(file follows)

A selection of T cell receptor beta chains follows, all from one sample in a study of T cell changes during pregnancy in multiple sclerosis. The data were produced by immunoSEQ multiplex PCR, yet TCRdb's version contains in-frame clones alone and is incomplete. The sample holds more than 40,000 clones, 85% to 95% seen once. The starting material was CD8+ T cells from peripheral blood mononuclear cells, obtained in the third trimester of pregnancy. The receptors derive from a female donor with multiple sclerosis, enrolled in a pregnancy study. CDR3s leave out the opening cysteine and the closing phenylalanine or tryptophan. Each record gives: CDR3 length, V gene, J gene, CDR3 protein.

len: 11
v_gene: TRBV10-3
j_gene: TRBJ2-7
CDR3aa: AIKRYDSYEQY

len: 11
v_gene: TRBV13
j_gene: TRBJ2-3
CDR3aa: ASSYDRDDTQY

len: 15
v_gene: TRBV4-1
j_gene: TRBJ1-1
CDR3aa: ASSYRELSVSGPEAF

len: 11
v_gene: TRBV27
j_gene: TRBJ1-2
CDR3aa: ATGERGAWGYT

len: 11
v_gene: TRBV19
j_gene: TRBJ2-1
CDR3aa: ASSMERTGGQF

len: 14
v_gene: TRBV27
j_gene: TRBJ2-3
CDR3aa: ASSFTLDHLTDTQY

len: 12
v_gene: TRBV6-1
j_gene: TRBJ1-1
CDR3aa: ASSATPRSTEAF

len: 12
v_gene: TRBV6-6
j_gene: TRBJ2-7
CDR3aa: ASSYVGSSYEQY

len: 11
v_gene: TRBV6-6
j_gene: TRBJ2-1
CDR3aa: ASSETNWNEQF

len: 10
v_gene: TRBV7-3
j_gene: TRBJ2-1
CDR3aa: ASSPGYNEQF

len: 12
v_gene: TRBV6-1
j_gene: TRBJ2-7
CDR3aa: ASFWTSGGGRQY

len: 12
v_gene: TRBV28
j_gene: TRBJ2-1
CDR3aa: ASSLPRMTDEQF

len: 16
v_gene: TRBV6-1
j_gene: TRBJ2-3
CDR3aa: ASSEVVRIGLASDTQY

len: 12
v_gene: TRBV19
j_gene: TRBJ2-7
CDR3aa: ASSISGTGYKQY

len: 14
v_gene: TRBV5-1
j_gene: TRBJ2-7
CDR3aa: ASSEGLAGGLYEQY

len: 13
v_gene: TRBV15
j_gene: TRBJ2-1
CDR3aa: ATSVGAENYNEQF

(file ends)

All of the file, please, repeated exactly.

A selection of T cell receptor beta chains follows, all from one sample in a study of T cell changes during pregnancy in multiple sclerosis. The data were produced by immunoSEQ multiplex PCR, yet TCRdb's version contains in-frame clones alone and is incomplete. The sample holds more than 40,000 clones, 85% to 95% seen once. The starting material was CD8+ T cells from peripheral blood mononuclear cells, obtained in the third trimester of pregnancy. The receptors derive from a female donor with multiple sclerosis, enrolled in a pregnancy study. CDR3s leave out the opening cysteine and the closing phenylalanine or tryptophan. Each record gives: CDR3 length, V gene, J gene, CDR3 protein.

len: 11
v_gene: TRBV10-3
j_gene: TRBJ2-7
CDR3aa: AIKRYDSYEQY

len: 11
v_gene: TRBV13
j_gene: TRBJ2-3
CDR3aa: ASSYDRDDTQY

len: 15
v_gene: TRBV4-1
j_gene: TRBJ1-1
CDR3aa: ASSYRELSVSGPEAF

len: 11
v_gene: TRBV27
j_gene: TRBJ1-2
CDR3aa: ATGERGAWGYT

len: 11
v_gene: TRBV19
j_gene: TRBJ2-1
CDR3aa: ASSMERTGGQF

len: 14
v_gene: TRBV27
j_gene: TRBJ2-3
CDR3aa: ASSFTLDHLTDTQY

len: 12
v_gene: TRBV6-1
j_gene: TRBJ1-1
CDR3aa: ASSATPRSTEAF

len: 12
v_gene: TRBV6-6
j_gene: TRBJ2-7
CDR3aa: ASSYVGSSYEQY

len: 11
v_gene: TRBV6-6
j_gene: TRBJ2-1
CDR3aa: ASSETNWNEQF

len: 10
v_gene: TRBV7-3
j_gene: TRBJ2-1
CDR3aa: ASSPGYNEQF

len: 12
v_gene: TRBV6-1
j_gene: TRBJ2-7
CDR3aa: ASFWTSGGGRQY

len: 12
v_gene: TRBV28
j_gene: TRBJ2-1
CDR3aa: ASSLPRMTDEQF

len: 16
v_gene: TRBV6-1
j_gene: TRBJ2-3
CDR3aa: ASSEVVRIGLASDTQY

len: 12
v_gene: TRBV19
j_gene: TRBJ2-7
CDR3aa: ASSISGTGYKQY

len: 14
v_gene: TRBV5-1
j_gene: TRBJ2-7
CDR3aa: ASSEGLAGGLYEQY

len: 13
v_gene: TRBV15
j_gene: TRBJ2-1
CDR3aa: ATSVGAENYNEQF